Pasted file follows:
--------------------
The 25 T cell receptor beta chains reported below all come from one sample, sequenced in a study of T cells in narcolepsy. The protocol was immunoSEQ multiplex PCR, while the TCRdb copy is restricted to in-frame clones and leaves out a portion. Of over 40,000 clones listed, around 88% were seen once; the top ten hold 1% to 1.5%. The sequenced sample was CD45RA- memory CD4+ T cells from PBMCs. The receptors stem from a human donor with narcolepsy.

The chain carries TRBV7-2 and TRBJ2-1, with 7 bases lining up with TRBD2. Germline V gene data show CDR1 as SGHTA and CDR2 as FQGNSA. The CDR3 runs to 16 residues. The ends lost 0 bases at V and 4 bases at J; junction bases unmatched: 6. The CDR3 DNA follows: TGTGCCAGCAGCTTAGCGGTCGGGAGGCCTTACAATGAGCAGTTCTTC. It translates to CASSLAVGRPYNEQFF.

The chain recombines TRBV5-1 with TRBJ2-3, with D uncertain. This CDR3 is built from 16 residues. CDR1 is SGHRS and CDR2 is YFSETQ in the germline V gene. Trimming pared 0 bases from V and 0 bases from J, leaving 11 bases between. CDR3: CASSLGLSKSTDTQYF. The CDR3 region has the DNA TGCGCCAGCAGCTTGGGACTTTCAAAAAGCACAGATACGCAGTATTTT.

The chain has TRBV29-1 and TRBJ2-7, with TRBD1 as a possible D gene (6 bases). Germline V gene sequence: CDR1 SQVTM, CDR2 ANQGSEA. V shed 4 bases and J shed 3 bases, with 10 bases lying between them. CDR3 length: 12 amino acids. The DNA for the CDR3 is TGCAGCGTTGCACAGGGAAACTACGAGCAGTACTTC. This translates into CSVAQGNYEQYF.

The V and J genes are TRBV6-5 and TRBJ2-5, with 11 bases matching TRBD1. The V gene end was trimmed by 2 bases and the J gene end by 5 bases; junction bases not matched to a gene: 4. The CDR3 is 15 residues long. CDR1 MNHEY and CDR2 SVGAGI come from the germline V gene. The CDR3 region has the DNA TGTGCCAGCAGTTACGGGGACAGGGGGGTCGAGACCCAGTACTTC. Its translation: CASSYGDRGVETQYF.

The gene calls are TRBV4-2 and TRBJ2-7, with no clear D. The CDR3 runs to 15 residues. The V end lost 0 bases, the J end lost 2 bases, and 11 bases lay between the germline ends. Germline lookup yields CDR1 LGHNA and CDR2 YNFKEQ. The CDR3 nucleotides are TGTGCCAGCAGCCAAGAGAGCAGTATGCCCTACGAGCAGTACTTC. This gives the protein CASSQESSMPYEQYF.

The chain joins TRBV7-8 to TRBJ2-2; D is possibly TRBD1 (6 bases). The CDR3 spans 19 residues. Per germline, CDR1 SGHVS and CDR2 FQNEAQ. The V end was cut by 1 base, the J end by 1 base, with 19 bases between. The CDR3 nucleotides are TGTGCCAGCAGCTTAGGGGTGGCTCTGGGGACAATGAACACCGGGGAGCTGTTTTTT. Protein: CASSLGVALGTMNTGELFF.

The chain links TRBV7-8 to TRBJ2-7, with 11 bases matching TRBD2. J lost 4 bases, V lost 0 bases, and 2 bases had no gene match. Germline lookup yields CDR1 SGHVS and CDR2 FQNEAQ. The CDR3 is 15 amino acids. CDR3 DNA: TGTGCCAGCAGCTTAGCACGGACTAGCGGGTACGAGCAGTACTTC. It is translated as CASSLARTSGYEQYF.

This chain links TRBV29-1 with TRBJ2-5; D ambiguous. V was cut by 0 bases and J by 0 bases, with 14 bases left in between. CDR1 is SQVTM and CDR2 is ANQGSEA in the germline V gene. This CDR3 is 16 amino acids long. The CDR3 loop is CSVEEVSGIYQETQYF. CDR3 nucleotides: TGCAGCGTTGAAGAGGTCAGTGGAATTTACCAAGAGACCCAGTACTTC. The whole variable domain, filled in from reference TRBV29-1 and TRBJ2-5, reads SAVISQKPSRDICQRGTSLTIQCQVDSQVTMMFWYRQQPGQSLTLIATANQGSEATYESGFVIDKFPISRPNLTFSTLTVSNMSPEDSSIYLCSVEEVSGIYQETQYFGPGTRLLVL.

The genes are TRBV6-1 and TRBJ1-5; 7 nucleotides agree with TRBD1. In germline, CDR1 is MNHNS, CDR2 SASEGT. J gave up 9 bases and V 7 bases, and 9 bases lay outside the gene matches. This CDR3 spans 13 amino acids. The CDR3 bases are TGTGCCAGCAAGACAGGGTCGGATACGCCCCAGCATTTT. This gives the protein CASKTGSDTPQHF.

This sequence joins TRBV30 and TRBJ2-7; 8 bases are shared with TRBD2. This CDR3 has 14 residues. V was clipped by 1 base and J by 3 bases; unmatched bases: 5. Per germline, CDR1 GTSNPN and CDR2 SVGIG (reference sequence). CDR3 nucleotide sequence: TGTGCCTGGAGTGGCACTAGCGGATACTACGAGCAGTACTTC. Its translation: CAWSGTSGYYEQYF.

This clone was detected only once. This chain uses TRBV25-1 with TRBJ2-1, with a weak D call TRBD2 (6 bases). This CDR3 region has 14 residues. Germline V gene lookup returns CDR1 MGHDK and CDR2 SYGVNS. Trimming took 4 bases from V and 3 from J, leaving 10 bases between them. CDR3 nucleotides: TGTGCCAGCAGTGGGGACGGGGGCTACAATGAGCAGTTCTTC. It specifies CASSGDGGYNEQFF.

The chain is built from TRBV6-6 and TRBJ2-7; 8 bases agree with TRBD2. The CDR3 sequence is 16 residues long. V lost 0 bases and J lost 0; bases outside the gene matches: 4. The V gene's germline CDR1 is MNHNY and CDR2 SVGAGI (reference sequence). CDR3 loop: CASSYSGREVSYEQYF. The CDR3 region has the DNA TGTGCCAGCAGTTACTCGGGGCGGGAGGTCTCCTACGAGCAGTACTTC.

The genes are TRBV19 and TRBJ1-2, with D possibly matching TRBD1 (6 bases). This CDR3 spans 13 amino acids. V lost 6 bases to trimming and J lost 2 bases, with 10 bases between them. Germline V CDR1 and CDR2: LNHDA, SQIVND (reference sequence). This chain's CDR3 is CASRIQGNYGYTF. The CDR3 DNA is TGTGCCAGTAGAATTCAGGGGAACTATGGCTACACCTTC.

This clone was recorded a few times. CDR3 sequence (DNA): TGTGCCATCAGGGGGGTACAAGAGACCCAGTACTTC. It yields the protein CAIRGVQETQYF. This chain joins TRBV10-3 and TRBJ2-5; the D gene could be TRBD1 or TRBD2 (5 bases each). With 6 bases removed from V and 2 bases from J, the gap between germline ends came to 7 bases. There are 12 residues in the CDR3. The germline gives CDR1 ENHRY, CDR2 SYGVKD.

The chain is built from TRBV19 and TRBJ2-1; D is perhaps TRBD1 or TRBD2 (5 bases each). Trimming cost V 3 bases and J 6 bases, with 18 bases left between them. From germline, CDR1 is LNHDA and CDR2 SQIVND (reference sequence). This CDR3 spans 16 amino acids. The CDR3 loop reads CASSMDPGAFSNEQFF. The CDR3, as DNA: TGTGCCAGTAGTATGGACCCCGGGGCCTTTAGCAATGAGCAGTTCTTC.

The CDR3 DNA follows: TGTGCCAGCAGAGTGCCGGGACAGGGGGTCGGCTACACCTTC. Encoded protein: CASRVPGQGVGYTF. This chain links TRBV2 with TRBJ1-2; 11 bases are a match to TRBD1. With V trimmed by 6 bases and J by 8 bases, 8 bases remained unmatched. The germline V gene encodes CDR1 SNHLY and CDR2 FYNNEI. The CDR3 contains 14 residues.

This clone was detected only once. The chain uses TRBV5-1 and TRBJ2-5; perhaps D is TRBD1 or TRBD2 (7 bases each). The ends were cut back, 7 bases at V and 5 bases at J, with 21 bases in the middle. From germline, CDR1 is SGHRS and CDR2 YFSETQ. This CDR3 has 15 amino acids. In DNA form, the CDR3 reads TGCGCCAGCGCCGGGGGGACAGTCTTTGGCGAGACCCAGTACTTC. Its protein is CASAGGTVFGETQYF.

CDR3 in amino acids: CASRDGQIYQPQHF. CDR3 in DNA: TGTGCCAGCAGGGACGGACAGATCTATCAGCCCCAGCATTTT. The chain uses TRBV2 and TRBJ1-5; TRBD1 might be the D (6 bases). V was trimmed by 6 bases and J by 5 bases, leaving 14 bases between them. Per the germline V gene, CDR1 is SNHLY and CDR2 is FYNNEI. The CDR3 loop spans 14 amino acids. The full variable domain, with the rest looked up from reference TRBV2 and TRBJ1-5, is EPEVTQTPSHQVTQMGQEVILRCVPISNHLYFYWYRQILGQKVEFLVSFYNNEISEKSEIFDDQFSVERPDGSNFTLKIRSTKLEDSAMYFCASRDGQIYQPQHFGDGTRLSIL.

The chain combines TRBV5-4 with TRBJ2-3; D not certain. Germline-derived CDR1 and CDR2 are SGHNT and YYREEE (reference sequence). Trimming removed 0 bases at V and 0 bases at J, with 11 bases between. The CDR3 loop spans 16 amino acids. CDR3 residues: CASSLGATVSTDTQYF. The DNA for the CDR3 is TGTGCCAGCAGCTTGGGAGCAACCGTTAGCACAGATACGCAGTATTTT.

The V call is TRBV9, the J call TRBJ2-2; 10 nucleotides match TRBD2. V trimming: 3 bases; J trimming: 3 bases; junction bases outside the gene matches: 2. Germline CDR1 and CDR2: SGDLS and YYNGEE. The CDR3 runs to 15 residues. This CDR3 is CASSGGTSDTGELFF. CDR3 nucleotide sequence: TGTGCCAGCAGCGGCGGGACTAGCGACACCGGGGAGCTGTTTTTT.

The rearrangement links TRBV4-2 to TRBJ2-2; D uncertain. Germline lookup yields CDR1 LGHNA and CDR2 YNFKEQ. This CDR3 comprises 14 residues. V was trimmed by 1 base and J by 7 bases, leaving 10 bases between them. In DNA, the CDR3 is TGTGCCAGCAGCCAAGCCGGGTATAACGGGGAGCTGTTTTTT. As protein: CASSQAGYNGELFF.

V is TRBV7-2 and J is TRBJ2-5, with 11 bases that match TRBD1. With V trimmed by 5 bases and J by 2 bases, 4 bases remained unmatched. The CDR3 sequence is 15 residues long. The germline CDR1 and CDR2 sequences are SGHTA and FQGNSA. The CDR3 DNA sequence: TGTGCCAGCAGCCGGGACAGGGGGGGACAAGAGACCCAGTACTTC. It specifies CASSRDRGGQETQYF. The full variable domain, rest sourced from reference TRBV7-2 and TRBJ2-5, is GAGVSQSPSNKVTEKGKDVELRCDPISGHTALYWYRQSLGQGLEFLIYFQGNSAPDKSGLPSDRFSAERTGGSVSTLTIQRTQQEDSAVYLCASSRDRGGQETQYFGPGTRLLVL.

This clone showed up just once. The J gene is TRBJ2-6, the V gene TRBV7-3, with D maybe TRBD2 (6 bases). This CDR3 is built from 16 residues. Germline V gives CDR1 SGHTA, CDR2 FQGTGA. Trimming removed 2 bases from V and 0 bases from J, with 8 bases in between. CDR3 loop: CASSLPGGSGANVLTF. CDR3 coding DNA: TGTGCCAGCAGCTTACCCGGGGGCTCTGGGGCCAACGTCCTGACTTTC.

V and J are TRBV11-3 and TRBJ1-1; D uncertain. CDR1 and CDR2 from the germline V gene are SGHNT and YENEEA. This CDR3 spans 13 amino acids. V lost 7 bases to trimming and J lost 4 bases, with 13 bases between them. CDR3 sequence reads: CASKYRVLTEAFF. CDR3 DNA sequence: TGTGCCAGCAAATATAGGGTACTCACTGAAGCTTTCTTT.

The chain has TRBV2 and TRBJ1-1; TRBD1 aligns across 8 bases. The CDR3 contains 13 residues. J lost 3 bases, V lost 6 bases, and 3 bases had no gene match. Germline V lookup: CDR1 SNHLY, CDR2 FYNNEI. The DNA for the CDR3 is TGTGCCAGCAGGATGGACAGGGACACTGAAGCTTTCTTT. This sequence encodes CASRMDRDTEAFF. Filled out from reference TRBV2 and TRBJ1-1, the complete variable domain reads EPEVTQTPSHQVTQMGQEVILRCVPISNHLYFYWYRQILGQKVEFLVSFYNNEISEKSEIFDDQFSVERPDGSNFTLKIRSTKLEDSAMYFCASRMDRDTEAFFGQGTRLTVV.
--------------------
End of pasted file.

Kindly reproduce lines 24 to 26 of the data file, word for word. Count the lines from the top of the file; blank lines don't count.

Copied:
This clone showed up just once. The J gene is TRBJ2-6, the V gene TRBV7-3, with D maybe TRBD2 (6 bases). This CDR3 is built from 16 residues. Germline V gives CDR1 SGHTA, CDR2 FQGTGA. Trimming removed 2 bases from V and 0 bases from J, with 8 bases in between. CDR3 loop: CASSLPGGSGANVLTF. CDR3 coding DNA: TGTGCCAGCAGCTTACCCGGGGGCTCTGGGGCCAACGTCCTGACTTTC.

V and J are TRBV11-3 and TRBJ1-1; D uncertain. CDR1 and CDR2 from the germline V gene are SGHNT and YENEEA. This CDR3 spans 13 amino acids. V lost 7 bases to trimming and J lost 4 bases, with 13 bases between them. CDR3 sequence reads: CASKYRVLTEAFF. CDR3 DNA sequence: TGTGCCAGCAAATATAGGGTACTCACTGAAGCTTTCTTT.

The chain has TRBV2 and TRBJ1-1; TRBD1 aligns across 8 bases. The CDR3 contains 13 residues. J lost 3 bases, V lost 6 bases, and 3 bases had no gene match. Germline V lookup: CDR1 SNHLY, CDR2 FYNNEI. The DNA for the CDR3 is TGTGCCAGCAGGATGGACAGGGACACTGAAGCTTTCTTT. This sequence encodes CASRMDRDTEAFF. Filled out from reference TRBV2 and TRBJ1-1, the complete variable domain reads EPEVTQTPSHQVTQMGQEVILRCVPISNHLYFYWYRQILGQKVEFLVSFYNNEISEKSEIFDDQFSVERPDGSNFTLKIRSTKLEDSAMYFCASRMDRDTEAFFGQGTRLTVV.